6 Comments

Summary:

[qi:090] Five years after it launched Voicewing by rebranding DeltaThree, Verizon is shutting down the VoIP service that never managed to get any traction. It was launched to compete with Vonage. AT&T stopped signing up new customers for CallVantage, another Vonage competitor, in 2008. Voicewing will […]

[qi:090] Five years after it launched Voicewing by rebranding DeltaThree, Verizon is shutting down the VoIP service that never managed to get any traction. It was launched to compete with Vonage. AT&T stopped signing up new customers for CallVantage, another Vonage competitor, in 2008. Voicewing will be shut down on March 31, and will most likely be replaced by FiOS Digital Voice, a new offering. The decision will almost certainly push DeltaThree over the edge — the company has been running out of cash and has already been delisted from Nasdaq.

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  1. Om, how does this affect Vonage? Do you think this turn of events will help VG survive, especially given their cash situation?

  2. Mike

    I am not sure if this has any impact on Vonage. I think they are in a bad place right now and clearly need to do something to get something going. Voicewing was so marginal – like a drop in a bucket in the VoIP world and no one is going to miss them.

  3. Hey,

    I am student of telecommunication and obviously I am looking for better future in Networking and VoIP technology. Do u think Verizon closing this VoIP service because its not worthwhile technology. Are you looking better future for this technology. Right now i am taking IP telephony.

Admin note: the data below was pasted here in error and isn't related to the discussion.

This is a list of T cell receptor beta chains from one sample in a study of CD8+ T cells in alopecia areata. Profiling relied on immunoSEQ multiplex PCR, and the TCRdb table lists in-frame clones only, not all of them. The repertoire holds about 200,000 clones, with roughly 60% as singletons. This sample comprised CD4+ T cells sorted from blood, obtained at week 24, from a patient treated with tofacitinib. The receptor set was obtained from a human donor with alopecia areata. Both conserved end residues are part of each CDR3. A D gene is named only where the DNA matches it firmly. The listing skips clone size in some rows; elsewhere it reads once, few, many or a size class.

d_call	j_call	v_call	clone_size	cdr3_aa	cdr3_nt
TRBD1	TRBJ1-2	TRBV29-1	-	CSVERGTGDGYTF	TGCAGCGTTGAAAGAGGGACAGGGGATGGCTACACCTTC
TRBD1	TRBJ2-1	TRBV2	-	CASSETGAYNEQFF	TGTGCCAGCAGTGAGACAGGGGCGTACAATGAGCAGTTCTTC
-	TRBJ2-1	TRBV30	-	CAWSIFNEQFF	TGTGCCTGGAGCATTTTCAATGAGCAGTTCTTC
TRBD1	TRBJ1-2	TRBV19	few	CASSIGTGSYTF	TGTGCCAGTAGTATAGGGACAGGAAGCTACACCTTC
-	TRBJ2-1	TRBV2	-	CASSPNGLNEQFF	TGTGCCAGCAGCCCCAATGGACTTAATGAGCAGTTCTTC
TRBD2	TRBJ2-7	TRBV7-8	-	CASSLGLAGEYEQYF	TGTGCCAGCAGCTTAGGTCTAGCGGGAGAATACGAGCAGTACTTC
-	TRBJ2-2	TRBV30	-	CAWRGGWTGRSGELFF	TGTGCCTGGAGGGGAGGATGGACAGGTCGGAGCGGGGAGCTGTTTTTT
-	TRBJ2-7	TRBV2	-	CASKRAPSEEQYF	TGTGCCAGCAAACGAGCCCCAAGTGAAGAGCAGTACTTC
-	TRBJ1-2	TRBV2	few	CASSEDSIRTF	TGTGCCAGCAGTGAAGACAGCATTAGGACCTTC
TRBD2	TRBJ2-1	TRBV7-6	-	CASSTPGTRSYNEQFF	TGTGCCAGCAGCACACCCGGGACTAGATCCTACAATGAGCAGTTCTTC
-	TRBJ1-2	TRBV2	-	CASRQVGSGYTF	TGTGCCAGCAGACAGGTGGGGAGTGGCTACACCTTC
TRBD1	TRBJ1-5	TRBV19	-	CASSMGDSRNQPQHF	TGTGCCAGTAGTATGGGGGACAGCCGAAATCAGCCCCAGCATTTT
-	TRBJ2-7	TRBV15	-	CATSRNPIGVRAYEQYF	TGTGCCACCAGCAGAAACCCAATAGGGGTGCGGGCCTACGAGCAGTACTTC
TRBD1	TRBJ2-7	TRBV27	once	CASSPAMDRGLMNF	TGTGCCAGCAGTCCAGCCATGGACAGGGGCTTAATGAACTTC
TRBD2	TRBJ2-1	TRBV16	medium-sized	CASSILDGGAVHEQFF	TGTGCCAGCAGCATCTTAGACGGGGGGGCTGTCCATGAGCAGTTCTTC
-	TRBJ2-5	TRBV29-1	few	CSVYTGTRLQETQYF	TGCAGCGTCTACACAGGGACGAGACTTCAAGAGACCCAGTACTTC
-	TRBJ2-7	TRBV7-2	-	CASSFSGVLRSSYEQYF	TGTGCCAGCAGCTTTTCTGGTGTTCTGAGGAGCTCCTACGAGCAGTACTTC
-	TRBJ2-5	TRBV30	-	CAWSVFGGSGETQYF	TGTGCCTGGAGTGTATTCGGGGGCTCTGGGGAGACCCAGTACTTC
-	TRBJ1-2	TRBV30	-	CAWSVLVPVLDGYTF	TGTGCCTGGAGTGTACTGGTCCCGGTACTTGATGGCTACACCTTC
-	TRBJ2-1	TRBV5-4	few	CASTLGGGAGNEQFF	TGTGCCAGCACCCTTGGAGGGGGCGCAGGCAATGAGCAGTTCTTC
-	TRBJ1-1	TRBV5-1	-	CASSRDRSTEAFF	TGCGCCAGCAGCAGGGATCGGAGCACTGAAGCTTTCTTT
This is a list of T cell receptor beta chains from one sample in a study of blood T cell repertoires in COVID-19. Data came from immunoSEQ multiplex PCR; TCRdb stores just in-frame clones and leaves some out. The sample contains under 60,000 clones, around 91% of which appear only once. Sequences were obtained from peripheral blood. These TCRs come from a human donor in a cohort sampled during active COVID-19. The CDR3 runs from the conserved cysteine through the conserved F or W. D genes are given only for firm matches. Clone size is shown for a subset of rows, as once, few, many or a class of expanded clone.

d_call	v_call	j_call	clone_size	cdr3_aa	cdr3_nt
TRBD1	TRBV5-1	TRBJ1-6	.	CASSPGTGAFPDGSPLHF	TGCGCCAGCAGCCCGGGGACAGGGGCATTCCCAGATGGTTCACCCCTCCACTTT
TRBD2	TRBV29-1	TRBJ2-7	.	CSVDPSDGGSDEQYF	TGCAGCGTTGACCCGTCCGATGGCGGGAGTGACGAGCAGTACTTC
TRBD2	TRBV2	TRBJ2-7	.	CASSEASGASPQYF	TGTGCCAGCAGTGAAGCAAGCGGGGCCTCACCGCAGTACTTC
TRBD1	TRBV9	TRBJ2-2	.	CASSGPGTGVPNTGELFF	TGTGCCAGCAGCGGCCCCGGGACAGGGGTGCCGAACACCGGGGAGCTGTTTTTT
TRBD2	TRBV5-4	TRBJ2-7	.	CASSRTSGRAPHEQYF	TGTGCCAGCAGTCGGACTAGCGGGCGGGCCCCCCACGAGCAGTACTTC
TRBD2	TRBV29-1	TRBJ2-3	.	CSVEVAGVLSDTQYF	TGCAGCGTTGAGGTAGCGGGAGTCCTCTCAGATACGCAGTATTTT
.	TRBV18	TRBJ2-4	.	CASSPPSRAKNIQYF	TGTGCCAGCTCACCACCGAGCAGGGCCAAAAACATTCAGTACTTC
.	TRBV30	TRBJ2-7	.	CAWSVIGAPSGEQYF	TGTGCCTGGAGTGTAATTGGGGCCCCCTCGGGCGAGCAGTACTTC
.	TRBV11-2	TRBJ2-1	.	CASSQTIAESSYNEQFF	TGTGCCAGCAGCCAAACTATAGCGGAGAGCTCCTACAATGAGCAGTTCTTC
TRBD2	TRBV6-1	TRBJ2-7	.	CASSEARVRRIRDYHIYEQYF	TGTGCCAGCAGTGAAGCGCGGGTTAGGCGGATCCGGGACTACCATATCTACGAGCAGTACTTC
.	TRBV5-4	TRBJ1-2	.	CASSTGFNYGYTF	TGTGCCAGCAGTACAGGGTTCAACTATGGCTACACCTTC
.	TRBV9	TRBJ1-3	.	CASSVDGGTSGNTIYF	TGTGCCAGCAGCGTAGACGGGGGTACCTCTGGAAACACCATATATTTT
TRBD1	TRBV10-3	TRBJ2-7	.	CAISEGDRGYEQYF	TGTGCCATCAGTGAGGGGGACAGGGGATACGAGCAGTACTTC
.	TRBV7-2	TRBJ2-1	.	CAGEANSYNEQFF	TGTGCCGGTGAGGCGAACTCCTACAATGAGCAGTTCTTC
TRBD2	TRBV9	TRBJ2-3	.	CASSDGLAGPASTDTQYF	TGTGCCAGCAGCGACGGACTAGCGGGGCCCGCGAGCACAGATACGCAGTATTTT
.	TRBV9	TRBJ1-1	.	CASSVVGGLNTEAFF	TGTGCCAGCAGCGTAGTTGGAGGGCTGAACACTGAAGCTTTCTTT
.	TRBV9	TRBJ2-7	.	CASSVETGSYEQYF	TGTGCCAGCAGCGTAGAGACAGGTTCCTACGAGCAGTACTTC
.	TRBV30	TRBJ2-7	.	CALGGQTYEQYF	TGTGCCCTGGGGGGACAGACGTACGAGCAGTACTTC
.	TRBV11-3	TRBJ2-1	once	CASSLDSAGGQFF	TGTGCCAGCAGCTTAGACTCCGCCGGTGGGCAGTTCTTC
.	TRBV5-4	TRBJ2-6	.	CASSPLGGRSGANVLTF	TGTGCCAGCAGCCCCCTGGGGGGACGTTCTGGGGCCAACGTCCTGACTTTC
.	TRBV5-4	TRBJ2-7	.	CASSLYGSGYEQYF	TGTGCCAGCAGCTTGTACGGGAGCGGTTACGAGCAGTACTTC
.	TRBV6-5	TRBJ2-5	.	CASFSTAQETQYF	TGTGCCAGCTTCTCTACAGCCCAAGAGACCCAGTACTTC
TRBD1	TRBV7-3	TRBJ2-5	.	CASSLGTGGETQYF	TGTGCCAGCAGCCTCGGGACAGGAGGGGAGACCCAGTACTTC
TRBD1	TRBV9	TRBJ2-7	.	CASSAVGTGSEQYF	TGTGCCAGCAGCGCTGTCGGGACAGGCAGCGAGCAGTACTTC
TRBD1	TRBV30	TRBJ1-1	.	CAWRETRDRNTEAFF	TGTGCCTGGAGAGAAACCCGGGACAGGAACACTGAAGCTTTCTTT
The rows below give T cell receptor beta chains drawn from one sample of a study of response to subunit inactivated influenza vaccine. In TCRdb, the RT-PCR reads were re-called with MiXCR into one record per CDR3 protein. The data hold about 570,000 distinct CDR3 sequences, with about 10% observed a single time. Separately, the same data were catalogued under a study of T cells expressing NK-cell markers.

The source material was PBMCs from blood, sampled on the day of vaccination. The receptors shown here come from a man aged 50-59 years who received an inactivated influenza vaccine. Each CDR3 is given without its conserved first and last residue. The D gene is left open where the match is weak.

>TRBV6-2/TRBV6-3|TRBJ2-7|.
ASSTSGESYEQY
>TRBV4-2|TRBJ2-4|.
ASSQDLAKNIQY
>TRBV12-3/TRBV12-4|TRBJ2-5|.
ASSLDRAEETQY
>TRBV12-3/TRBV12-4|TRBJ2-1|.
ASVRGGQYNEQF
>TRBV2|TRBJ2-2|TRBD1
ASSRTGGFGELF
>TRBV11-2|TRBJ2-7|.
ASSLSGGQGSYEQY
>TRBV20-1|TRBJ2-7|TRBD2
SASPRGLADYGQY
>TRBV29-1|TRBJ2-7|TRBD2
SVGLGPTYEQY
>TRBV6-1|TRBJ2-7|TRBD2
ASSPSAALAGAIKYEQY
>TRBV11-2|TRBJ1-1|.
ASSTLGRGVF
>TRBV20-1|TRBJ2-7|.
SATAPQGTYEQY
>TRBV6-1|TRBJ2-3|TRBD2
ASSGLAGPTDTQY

4. @prashant

    This has nothing to do with technology and everything to do with the fact that voice by itself is not a profitable service. The only exception is international calling and that is a relatively small market and one in which there is a ton of competition (where VOIP is prevalent as an underlying technology). For domestic calling, VOIP is a tough sell thanks to the rise of mobile phones. Because of the closed nature of the mobile phone networks and their limited capability in terms of data QOS it is almost impossible for paid VOIP to break into that market and that is a market you need to be in to be a viable telephony provider.

    Depending on the state of network neutrality by then, 4G may allow VOIP-based 3rd party providers to break into the mobile market, but again they would really only be competing for the international calling market. The end result is that incumbents are forced to drop prices and new entrants are driven out of business. The only way around this would by forced separation of retail service provider and network operator via regulation — a good idea, I think.

  5. Graves On SOHO VoIP » Connecting The Dots: Verizon, Delta Three & Panasonic Saturday, January 31, 2009

    [...] Verizon’s shutdown of their VoiceWing residential VoIP service could be the end of Delta three. When I first started experimenting with VoIP Delta Three was flying high, and I looked at their I [...]

  6. I heard about verizon shutting down this portion of their enterprise. Which is surprising because of the credibility Verizon posses, you would think they would be able to compete with Vonage. Voipreview.org has more information under the "business" section on verizon moving on.

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